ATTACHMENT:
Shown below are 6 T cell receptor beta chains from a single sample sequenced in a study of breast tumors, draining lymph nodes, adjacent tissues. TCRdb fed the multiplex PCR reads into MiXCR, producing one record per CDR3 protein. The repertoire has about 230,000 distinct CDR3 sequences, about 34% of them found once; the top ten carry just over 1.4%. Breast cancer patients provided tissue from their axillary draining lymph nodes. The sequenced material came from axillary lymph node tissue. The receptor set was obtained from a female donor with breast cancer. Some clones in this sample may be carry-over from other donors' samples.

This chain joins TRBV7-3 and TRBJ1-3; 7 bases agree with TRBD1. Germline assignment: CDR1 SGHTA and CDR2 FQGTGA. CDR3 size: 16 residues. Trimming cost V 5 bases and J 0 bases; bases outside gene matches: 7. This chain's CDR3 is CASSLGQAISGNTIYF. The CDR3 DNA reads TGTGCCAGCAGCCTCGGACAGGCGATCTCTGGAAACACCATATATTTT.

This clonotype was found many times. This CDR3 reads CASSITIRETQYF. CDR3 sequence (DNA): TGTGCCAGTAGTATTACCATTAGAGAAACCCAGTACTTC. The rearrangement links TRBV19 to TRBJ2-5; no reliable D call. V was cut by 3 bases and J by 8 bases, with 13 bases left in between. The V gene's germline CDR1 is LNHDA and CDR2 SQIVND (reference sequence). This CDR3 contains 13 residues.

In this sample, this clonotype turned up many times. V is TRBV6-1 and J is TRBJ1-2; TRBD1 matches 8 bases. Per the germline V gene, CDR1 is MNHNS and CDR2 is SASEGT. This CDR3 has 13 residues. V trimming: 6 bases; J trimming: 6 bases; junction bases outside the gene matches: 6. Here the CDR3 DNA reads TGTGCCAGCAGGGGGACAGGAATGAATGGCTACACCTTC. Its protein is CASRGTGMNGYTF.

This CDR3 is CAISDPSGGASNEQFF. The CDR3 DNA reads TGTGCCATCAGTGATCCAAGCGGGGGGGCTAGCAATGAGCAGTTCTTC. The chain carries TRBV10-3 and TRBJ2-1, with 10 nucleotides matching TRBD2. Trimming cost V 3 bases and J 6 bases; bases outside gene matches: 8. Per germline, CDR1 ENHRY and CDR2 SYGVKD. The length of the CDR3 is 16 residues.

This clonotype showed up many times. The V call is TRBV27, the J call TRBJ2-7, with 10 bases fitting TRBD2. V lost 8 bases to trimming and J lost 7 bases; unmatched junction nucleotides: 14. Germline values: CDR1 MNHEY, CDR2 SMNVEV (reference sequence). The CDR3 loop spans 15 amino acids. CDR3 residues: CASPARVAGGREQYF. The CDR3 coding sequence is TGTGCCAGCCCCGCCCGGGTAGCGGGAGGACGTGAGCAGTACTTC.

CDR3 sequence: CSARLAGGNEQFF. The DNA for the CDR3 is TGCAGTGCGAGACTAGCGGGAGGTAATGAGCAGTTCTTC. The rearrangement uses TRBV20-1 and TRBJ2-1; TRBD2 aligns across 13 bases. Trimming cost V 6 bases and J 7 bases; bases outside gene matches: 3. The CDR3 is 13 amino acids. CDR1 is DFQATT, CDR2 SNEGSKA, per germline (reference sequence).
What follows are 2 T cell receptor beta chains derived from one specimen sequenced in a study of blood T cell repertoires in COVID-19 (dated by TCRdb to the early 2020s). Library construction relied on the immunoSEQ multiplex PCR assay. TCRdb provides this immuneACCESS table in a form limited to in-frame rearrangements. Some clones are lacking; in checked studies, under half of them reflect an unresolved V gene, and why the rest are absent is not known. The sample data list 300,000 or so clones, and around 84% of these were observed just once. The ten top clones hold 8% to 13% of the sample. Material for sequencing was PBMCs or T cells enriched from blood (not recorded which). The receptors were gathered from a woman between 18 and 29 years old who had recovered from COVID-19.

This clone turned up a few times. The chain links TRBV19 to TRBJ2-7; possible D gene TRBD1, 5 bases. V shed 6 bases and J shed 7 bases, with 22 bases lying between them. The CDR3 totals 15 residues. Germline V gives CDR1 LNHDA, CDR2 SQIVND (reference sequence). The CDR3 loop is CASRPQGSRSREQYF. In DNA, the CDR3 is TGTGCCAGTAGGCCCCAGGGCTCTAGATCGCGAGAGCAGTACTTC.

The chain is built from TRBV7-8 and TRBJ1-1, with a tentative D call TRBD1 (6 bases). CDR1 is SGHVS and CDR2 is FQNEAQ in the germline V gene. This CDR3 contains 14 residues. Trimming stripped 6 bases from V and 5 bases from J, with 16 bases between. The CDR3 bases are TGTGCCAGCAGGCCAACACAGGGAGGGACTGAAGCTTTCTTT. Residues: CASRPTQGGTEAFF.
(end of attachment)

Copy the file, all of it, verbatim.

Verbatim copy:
Shown below are 6 T cell receptor beta chains from a single sample sequenced in a study of breast tumors, draining lymph nodes, adjacent tissues. TCRdb fed the multiplex PCR reads into MiXCR, producing one record per CDR3 protein. The repertoire has about 230,000 distinct CDR3 sequences, about 34% of them found once; the top ten carry just over 1.4%. Breast cancer patients provided tissue from their axillary draining lymph nodes. The sequenced material came from axillary lymph node tissue. The receptor set was obtained from a female donor with breast cancer. Some clones in this sample may be carry-over from other donors' samples.

This chain joins TRBV7-3 and TRBJ1-3; 7 bases agree with TRBD1. Germline assignment: CDR1 SGHTA and CDR2 FQGTGA. CDR3 size: 16 residues. Trimming cost V 5 bases and J 0 bases; bases outside gene matches: 7. This chain's CDR3 is CASSLGQAISGNTIYF. The CDR3 DNA reads TGTGCCAGCAGCCTCGGACAGGCGATCTCTGGAAACACCATATATTTT.

This clonotype was found many times. This CDR3 reads CASSITIRETQYF. CDR3 sequence (DNA): TGTGCCAGTAGTATTACCATTAGAGAAACCCAGTACTTC. The rearrangement links TRBV19 to TRBJ2-5; no reliable D call. V was cut by 3 bases and J by 8 bases, with 13 bases left in between. The V gene's germline CDR1 is LNHDA and CDR2 SQIVND (reference sequence). This CDR3 contains 13 residues.

In this sample, this clonotype turned up many times. V is TRBV6-1 and J is TRBJ1-2; TRBD1 matches 8 bases. Per the germline V gene, CDR1 is MNHNS and CDR2 is SASEGT. This CDR3 has 13 residues. V trimming: 6 bases; J trimming: 6 bases; junction bases outside the gene matches: 6. Here the CDR3 DNA reads TGTGCCAGCAGGGGGACAGGAATGAATGGCTACACCTTC. Its protein is CASRGTGMNGYTF.

This CDR3 is CAISDPSGGASNEQFF. The CDR3 DNA reads TGTGCCATCAGTGATCCAAGCGGGGGGGCTAGCAATGAGCAGTTCTTC. The chain carries TRBV10-3 and TRBJ2-1, with 10 nucleotides matching TRBD2. Trimming cost V 3 bases and J 6 bases; bases outside gene matches: 8. Per germline, CDR1 ENHRY and CDR2 SYGVKD. The length of the CDR3 is 16 residues.

This clonotype showed up many times. The V call is TRBV27, the J call TRBJ2-7, with 10 bases fitting TRBD2. V lost 8 bases to trimming and J lost 7 bases; unmatched junction nucleotides: 14. Germline values: CDR1 MNHEY, CDR2 SMNVEV (reference sequence). The CDR3 loop spans 15 amino acids. CDR3 residues: CASPARVAGGREQYF. The CDR3 coding sequence is TGTGCCAGCCCCGCCCGGGTAGCGGGAGGACGTGAGCAGTACTTC.

CDR3 sequence: CSARLAGGNEQFF. The DNA for the CDR3 is TGCAGTGCGAGACTAGCGGGAGGTAATGAGCAGTTCTTC. The rearrangement uses TRBV20-1 and TRBJ2-1; TRBD2 aligns across 13 bases. Trimming cost V 6 bases and J 7 bases; bases outside gene matches: 3. The CDR3 is 13 amino acids. CDR1 is DFQATT, CDR2 SNEGSKA, per germline (reference sequence).
What follows are 2 T cell receptor beta chains derived from one specimen sequenced in a study of blood T cell repertoires in COVID-19 (dated by TCRdb to the early 2020s). Library construction relied on the immunoSEQ multiplex PCR assay. TCRdb provides this immuneACCESS table in a form limited to in-frame rearrangements. Some clones are lacking; in checked studies, under half of them reflect an unresolved V gene, and why the rest are absent is not known. The sample data list 300,000 or so clones, and around 84% of these were observed just once. The ten top clones hold 8% to 13% of the sample. Material for sequencing was PBMCs or T cells enriched from blood (not recorded which). The receptors were gathered from a woman between 18 and 29 years old who had recovered from COVID-19.

This clone turned up a few times. The chain links TRBV19 to TRBJ2-7; possible D gene TRBD1, 5 bases. V shed 6 bases and J shed 7 bases, with 22 bases lying between them. The CDR3 totals 15 residues. Germline V gives CDR1 LNHDA, CDR2 SQIVND (reference sequence). The CDR3 loop is CASRPQGSRSREQYF. In DNA, the CDR3 is TGTGCCAGTAGGCCCCAGGGCTCTAGATCGCGAGAGCAGTACTTC.

The chain is built from TRBV7-8 and TRBJ1-1, with a tentative D call TRBD1 (6 bases). CDR1 is SGHVS and CDR2 is FQNEAQ in the germline V gene. This CDR3 contains 14 residues. Trimming stripped 6 bases from V and 5 bases from J, with 16 bases between. The CDR3 bases are TGTGCCAGCAGGCCAACACAGGGAGGGACTGAAGCTTTCTTT. Residues: CASRPTQGGTEAFF.